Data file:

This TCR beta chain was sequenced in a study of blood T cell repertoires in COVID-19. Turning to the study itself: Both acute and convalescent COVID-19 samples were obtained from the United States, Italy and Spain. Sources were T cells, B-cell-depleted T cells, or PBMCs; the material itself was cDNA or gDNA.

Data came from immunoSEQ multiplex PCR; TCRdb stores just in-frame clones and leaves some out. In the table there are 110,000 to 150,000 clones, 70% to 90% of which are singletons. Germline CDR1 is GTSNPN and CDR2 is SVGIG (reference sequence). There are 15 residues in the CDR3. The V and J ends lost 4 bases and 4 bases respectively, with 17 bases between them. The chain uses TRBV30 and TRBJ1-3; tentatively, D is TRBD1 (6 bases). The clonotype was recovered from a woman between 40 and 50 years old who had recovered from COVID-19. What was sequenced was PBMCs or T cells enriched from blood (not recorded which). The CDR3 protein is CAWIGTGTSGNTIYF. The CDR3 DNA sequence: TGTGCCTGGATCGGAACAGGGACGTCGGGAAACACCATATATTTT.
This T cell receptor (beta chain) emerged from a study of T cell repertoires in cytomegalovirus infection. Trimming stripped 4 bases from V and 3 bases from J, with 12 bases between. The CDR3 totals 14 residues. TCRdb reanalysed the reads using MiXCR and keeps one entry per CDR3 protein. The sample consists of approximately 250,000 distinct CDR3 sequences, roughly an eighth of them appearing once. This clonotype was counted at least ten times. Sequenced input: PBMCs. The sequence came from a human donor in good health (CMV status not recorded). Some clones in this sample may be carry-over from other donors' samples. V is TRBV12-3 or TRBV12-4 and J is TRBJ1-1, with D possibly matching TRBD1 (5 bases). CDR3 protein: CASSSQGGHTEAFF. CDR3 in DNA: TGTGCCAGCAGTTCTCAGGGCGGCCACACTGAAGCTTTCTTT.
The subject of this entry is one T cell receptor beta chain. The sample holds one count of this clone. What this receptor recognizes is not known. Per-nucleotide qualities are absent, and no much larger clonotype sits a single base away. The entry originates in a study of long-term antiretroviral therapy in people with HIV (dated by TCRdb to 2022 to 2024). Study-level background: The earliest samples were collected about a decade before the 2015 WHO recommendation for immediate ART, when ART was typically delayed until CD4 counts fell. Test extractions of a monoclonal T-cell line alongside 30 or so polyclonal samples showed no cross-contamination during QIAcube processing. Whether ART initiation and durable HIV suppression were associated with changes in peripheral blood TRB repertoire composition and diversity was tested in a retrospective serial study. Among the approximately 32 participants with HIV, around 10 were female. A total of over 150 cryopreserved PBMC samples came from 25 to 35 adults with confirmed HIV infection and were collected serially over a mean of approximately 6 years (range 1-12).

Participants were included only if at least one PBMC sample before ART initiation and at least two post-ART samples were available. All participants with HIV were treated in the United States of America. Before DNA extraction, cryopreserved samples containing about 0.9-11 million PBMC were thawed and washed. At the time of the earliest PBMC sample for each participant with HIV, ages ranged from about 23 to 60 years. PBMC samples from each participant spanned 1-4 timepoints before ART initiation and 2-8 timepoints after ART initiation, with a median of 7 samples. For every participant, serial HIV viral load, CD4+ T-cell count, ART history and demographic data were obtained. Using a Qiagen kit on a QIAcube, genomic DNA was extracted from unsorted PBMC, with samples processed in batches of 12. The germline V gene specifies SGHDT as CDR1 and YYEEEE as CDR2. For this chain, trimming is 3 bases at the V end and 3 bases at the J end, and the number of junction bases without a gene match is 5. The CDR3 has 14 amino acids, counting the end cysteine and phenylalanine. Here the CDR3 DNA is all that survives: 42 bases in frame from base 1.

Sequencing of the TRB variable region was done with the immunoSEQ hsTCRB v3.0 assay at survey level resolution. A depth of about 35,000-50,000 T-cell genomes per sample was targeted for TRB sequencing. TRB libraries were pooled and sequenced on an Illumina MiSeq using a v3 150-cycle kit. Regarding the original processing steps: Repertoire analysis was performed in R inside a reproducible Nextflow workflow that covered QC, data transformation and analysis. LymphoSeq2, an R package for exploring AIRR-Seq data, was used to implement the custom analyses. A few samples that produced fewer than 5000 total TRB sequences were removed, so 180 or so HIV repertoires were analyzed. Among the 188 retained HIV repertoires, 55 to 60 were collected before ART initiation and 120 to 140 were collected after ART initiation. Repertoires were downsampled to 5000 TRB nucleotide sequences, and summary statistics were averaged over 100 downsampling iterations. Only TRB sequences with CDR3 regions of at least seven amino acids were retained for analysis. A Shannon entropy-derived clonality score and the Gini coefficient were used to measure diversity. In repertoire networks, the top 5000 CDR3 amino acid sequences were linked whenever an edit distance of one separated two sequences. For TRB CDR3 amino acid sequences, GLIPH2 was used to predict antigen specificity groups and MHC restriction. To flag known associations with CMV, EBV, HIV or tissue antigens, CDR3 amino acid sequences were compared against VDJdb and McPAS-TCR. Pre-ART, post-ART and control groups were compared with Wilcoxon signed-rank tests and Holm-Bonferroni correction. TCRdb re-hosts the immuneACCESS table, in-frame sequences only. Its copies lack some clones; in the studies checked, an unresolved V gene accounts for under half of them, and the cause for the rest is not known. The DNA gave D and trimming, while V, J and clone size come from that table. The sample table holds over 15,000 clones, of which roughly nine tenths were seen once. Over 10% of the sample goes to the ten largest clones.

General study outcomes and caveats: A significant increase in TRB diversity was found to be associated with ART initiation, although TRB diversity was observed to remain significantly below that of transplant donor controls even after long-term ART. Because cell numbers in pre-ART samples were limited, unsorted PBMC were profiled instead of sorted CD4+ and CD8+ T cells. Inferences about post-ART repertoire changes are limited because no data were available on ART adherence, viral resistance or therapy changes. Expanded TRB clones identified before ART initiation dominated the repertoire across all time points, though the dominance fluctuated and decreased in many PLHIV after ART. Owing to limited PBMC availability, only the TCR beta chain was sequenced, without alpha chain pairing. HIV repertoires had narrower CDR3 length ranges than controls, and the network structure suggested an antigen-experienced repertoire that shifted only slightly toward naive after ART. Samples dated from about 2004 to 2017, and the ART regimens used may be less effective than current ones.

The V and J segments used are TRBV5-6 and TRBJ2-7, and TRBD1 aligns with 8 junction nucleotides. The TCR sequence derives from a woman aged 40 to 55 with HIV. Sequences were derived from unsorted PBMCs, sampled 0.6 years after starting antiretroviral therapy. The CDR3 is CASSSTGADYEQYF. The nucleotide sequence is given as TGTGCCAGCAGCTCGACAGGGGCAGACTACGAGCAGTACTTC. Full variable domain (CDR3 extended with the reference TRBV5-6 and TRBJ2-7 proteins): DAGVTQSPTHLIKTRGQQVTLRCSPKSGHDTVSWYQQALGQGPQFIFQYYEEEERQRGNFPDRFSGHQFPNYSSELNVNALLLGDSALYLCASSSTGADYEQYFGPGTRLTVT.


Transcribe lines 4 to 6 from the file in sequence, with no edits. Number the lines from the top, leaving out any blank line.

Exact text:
The subject of this entry is one T cell receptor beta chain. The sample holds one count of this clone. What this receptor recognizes is not known. Per-nucleotide qualities are absent, and no much larger clonotype sits a single base away. The entry originates in a study of long-term antiretroviral therapy in people with HIV (dated by TCRdb to 2022 to 2024). Study-level background: The earliest samples were collected about a decade before the 2015 WHO recommendation for immediate ART, when ART was typically delayed until CD4 counts fell. Test extractions of a monoclonal T-cell line alongside 30 or so polyclonal samples showed no cross-contamination during QIAcube processing. Whether ART initiation and durable HIV suppression were associated with changes in peripheral blood TRB repertoire composition and diversity was tested in a retrospective serial study. Among the approximately 32 participants with HIV, around 10 were female. A total of over 150 cryopreserved PBMC samples came from 25 to 35 adults with confirmed HIV infection and were collected serially over a mean of approximately 6 years (range 1-12).

Participants were included only if at least one PBMC sample before ART initiation and at least two post-ART samples were available. All participants with HIV were treated in the United States of America. Before DNA extraction, cryopreserved samples containing about 0.9-11 million PBMC were thawed and washed. At the time of the earliest PBMC sample for each participant with HIV, ages ranged from about 23 to 60 years. PBMC samples from each participant spanned 1-4 timepoints before ART initiation and 2-8 timepoints after ART initiation, with a median of 7 samples. For every participant, serial HIV viral load, CD4+ T-cell count, ART history and demographic data were obtained. Using a Qiagen kit on a QIAcube, genomic DNA was extracted from unsorted PBMC, with samples processed in batches of 12. The germline V gene specifies SGHDT as CDR1 and YYEEEE as CDR2. For this chain, trimming is 3 bases at the V end and 3 bases at the J end, and the number of junction bases without a gene match is 5. The CDR3 has 14 amino acids, counting the end cysteine and phenylalanine. Here the CDR3 DNA is all that survives: 42 bases in frame from base 1.

Sequencing of the TRB variable region was done with the immunoSEQ hsTCRB v3.0 assay at survey level resolution. A depth of about 35,000-50,000 T-cell genomes per sample was targeted for TRB sequencing. TRB libraries were pooled and sequenced on an Illumina MiSeq using a v3 150-cycle kit. Regarding the original processing steps: Repertoire analysis was performed in R inside a reproducible Nextflow workflow that covered QC, data transformation and analysis. LymphoSeq2, an R package for exploring AIRR-Seq data, was used to implement the custom analyses. A few samples that produced fewer than 5000 total TRB sequences were removed, so 180 or so HIV repertoires were analyzed. Among the 188 retained HIV repertoires, 55 to 60 were collected before ART initiation and 120 to 140 were collected after ART initiation. Repertoires were downsampled to 5000 TRB nucleotide sequences, and summary statistics were averaged over 100 downsampling iterations. Only TRB sequences with CDR3 regions of at least seven amino acids were retained for analysis. A Shannon entropy-derived clonality score and the Gini coefficient were used to measure diversity. In repertoire networks, the top 5000 CDR3 amino acid sequences were linked whenever an edit distance of one separated two sequences. For TRB CDR3 amino acid sequences, GLIPH2 was used to predict antigen specificity groups and MHC restriction. To flag known associations with CMV, EBV, HIV or tissue antigens, CDR3 amino acid sequences were compared against VDJdb and McPAS-TCR. Pre-ART, post-ART and control groups were compared with Wilcoxon signed-rank tests and Holm-Bonferroni correction. TCRdb re-hosts the immuneACCESS table, in-frame sequences only. Its copies lack some clones; in the studies checked, an unresolved V gene accounts for under half of them, and the cause for the rest is not known. The DNA gave D and trimming, while V, J and clone size come from that table. The sample table holds over 15,000 clones, of which roughly nine tenths were seen once. Over 10% of the sample goes to the ten largest clones.